Norsk Lastbærer AS Pool (NLP), a Norwegian organization managing nationwide pallet leasing for retailers and manufacturers, is piloting RFID tags for tracking plastic pallets and totes. The pilot covers two food factories, Maaraud and Finsbråten, and two distribution centers for the Coop retail chain.
NLP was established in 2006 to reduce the environmental footprint of logistics operations in the Norwegian, fast-moving consumer goods (FMCG) supply chain. The RFID pilot is managed by Hrafn. The fixed RFID readers are provided by Impinj and the antennas by Intermec. The pilot utilizes UPM ShortDipole™ UHF EPC Gen2 RFID tags, which are specifically designed to deliver stable high performance in supply chain management applications.
All four corners of the plastic pallets are embedded with a UPM ShortDipole™ tag. Pallets loaded with goods are destined for either of two RFID-enabled Coop DCs. Handheld readers read the tags and encode them with the Serial Shipping Container Code (SSCC) into tag’s user memory part. The readers transmit the ID number linked to the shipping details to the company’s back-end system as well as to EPCIS software, where the data is stored and made available for web access. The loaded pallets pass through a reader portal as they are transferred to trucks. The portal reads each pallet’s tags, confirming that the goods are being shipped and forwarding the information to Fosstrak software.
RFID technology increases visibility in the pallet users’ processes, which helps minimize pallets loss. The costs for the reader infrastructure are included in NLP’s pallet leasing fees, so the customer doesn’t need to invest in a reading system. NLP offers standard readers from Intermec, and customers can use the hardware to optimize their internal operations.
So far, Norwegian FMCG companies have already used approximately 150,000 tagged plastic pallets leased by NLP without using RFID infrastructure to read the tags. During the pilot, which runs until May 2011, the participating companies will be able to track their products through the supply chain in real time, from site to retailers. NLP is targeting to standardize RFID infrastructure package suitable for any of the 800 or so facilities in Norway’s consumer goods supply chain, including warehouses, DCs, and retail stores.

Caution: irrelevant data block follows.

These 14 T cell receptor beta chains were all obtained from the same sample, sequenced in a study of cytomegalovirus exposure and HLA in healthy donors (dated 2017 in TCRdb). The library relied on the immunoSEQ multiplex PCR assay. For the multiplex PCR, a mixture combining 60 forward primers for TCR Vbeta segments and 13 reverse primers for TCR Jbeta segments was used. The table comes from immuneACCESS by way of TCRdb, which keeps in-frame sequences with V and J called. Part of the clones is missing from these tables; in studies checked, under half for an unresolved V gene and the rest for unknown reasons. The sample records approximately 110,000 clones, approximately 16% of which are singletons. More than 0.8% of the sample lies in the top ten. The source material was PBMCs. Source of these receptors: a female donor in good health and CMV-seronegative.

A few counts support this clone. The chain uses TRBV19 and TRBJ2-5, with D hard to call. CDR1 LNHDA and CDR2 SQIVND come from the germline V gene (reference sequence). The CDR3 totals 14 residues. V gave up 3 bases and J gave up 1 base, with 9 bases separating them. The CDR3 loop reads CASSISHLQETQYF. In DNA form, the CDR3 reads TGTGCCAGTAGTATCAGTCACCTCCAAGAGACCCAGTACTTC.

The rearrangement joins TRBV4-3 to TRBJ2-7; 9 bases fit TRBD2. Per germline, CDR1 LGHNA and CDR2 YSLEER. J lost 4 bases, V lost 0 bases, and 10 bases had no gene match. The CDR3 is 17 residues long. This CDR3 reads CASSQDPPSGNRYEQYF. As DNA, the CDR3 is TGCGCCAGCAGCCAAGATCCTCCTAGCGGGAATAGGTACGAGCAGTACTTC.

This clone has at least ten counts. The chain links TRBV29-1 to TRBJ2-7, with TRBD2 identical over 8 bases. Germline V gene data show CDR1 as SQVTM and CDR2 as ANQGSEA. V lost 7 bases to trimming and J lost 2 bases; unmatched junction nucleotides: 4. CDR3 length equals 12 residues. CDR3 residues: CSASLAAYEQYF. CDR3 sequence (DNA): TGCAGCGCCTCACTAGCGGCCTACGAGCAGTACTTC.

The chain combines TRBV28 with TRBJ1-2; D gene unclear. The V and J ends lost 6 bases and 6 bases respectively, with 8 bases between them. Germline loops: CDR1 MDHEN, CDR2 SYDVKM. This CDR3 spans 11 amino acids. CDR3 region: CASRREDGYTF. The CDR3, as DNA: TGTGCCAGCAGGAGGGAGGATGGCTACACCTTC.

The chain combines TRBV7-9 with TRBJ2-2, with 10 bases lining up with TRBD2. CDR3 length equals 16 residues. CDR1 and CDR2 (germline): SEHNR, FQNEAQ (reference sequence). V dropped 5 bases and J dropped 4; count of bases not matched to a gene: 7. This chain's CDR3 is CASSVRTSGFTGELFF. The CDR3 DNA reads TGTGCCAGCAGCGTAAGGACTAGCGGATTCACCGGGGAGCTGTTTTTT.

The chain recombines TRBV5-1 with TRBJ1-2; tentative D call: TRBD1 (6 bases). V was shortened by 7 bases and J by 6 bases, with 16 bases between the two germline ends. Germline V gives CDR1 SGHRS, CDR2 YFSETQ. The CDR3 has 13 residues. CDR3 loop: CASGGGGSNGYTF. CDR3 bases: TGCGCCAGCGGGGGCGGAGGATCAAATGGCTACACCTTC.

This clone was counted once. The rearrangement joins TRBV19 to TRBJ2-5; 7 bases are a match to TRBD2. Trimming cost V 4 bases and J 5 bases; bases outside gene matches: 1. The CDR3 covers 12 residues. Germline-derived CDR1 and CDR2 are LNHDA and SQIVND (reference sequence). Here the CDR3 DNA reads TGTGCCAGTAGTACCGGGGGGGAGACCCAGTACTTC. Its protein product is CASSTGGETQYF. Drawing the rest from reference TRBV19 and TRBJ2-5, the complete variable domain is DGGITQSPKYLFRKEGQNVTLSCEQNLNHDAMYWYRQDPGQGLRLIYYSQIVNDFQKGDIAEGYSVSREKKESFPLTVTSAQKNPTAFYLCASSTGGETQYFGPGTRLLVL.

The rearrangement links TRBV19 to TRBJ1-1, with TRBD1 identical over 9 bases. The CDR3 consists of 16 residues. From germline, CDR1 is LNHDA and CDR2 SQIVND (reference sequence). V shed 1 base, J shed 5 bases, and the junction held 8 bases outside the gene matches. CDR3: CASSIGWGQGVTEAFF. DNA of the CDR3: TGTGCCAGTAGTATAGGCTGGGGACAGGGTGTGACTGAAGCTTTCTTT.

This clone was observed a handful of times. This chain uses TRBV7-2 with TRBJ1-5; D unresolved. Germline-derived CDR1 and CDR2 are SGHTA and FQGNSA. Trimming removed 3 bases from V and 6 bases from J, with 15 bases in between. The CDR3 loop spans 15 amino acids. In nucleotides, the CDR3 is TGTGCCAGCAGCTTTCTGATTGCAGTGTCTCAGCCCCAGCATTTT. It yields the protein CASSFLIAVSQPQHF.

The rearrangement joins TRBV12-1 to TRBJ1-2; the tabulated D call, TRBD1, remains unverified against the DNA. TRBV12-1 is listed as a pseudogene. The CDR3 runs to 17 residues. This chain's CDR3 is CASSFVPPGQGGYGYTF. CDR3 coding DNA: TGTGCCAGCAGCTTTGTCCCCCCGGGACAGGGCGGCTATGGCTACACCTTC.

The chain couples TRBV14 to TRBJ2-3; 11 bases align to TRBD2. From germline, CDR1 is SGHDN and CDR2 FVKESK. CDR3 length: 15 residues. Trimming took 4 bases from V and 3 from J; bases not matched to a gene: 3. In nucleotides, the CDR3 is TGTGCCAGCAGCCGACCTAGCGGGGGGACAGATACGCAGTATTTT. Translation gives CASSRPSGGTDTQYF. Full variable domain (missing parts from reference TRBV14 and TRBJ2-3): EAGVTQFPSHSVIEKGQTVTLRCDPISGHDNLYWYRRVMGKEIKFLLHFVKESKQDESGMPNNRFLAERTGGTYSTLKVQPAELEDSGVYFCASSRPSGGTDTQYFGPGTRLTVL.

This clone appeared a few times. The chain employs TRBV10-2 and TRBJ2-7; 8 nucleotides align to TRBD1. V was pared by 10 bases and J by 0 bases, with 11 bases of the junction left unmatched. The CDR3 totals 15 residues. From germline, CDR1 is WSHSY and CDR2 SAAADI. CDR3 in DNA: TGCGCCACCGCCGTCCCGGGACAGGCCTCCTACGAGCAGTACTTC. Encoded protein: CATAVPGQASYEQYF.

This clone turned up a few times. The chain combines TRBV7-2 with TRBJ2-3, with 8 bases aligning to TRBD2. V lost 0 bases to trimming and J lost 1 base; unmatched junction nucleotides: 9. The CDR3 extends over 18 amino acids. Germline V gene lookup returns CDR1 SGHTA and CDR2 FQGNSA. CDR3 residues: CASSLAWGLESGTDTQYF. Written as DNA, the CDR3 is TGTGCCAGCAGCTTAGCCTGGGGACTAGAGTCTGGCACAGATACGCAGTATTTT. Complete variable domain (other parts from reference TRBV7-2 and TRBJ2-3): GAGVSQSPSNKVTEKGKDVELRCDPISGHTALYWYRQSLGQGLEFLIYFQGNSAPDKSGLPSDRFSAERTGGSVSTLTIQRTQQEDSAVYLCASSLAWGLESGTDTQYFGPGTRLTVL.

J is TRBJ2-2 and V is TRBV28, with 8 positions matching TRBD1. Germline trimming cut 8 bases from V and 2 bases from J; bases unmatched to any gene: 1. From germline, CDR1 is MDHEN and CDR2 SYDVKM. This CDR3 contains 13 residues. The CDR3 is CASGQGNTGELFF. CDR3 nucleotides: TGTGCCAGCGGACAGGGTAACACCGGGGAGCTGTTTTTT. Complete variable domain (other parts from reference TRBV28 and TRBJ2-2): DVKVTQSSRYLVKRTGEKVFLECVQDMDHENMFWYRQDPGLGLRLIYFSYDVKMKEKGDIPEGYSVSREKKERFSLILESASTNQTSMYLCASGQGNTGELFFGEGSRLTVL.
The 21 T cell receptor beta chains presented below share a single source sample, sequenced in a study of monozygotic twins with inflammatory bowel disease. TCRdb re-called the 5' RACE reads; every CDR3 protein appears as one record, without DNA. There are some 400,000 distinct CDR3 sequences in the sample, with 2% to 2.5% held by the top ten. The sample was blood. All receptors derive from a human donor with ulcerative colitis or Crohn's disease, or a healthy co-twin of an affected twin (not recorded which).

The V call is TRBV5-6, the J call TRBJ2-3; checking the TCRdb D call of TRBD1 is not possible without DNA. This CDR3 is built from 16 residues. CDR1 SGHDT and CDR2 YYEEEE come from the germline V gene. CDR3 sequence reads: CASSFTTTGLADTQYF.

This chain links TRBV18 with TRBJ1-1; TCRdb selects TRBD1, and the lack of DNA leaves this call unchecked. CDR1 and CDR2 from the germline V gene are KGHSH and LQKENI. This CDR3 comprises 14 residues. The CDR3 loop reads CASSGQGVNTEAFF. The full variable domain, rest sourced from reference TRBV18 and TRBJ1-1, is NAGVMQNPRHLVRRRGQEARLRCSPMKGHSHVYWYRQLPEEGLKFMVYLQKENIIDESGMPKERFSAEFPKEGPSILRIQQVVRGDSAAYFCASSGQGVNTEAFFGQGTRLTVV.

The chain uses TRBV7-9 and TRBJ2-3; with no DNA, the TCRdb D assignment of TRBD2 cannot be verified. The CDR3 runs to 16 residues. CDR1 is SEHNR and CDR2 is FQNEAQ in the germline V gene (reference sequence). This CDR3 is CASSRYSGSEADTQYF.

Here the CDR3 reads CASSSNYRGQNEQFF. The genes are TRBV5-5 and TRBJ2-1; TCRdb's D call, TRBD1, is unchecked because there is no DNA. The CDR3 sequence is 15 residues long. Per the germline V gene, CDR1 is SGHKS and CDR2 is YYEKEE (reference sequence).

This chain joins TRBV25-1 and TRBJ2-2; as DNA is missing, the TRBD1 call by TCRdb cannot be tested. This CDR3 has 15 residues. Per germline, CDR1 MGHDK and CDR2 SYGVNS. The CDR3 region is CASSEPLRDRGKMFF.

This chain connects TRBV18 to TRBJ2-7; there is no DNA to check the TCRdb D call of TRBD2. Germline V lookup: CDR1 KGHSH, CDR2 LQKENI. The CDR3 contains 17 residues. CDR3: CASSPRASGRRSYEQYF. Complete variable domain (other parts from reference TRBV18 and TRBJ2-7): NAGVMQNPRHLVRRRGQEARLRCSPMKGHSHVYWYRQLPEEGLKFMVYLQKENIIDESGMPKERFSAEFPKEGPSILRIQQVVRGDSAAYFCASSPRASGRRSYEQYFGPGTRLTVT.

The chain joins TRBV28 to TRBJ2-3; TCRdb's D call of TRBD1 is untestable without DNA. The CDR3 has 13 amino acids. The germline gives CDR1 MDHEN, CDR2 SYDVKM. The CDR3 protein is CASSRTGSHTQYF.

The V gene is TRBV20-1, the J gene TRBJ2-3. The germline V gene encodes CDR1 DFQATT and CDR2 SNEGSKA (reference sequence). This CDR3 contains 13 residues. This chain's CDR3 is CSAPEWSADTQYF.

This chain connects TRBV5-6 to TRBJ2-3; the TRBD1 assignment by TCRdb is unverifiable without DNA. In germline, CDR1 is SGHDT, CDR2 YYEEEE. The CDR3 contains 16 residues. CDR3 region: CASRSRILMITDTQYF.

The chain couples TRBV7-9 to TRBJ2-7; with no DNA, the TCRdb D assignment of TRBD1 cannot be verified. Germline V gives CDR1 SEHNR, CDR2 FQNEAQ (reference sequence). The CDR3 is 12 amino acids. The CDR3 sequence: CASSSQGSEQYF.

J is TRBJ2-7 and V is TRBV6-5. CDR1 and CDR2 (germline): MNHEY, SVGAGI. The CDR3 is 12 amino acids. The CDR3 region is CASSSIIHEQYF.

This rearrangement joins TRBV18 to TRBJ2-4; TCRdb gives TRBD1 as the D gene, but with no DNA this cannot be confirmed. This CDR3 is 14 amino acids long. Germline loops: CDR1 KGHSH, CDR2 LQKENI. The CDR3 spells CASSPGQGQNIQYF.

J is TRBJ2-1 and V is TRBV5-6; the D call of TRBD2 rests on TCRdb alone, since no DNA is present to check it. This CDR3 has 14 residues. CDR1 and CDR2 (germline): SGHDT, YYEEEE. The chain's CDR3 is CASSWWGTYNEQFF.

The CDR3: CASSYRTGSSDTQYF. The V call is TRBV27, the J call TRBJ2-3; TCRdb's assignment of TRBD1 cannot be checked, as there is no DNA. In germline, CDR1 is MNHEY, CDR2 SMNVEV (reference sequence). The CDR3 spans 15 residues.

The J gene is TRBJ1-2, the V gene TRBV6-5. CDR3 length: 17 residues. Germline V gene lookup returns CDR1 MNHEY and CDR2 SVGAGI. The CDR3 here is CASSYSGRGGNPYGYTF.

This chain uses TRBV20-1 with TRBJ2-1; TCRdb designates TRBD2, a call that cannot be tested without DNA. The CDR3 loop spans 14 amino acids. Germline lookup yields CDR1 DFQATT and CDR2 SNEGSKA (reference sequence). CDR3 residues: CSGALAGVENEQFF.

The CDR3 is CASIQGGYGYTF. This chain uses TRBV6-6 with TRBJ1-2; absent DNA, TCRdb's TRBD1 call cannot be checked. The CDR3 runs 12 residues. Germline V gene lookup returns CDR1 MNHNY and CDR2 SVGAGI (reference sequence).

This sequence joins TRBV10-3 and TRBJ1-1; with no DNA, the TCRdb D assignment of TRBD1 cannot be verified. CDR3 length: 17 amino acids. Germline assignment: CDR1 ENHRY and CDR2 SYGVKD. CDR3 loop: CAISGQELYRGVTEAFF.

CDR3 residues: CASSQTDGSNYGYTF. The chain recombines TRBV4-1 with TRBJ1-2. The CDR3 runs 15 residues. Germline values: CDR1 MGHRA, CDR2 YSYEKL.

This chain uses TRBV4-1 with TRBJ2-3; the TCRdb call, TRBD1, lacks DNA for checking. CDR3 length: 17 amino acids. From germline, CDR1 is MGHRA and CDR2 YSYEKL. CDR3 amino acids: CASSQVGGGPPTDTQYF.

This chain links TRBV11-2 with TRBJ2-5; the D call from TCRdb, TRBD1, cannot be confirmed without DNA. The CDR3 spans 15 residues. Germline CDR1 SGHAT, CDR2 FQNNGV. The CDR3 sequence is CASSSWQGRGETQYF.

NLP also plans to exploit RFID technology in its operations, at the organization’s washing and repair stations. “Pallets pass through RFID portals when entering and exiting the facility. Pallet repairs will be recorded by handheld readers to input and store information about each repair,” says Geir Vevle, CTO, Hrafn. NLP will also introduce RFID to charge pallet users appropriate rental and handling fees since RFID readers will record the exact time a pallet entered or left a particular facility. “A manual process can often be as inaccurate as 1 to 5 percent. The ROI derived from the ability to automatically record arriving and departing pallets enables the RFID infrastructure to pay for itself immediately,” Vevle says.
Lexit Group is installing and integrating the hardware and providing software which links users’ back-end information, such as the order number and ship-to-location Global Location Number (GLN) code with the pallets’ tag ID numbers. Telenor Ojects’s Shepherd platform links data from read events to the EPCIS software while also providing hardware monitoring by detecting errors such as connectivity problems with a reader or antennas that are out of service.
“The pilot tracks only the movements of pallets. The next step is the development of software which enables users to link pallets with the actual goods loaded onto them and track their products’ movements,” says Tom Romanich, IT Business Development Manager, NLP. By sharing data between suppliers and retailers, receipt and dispatch become more efficient and accurate.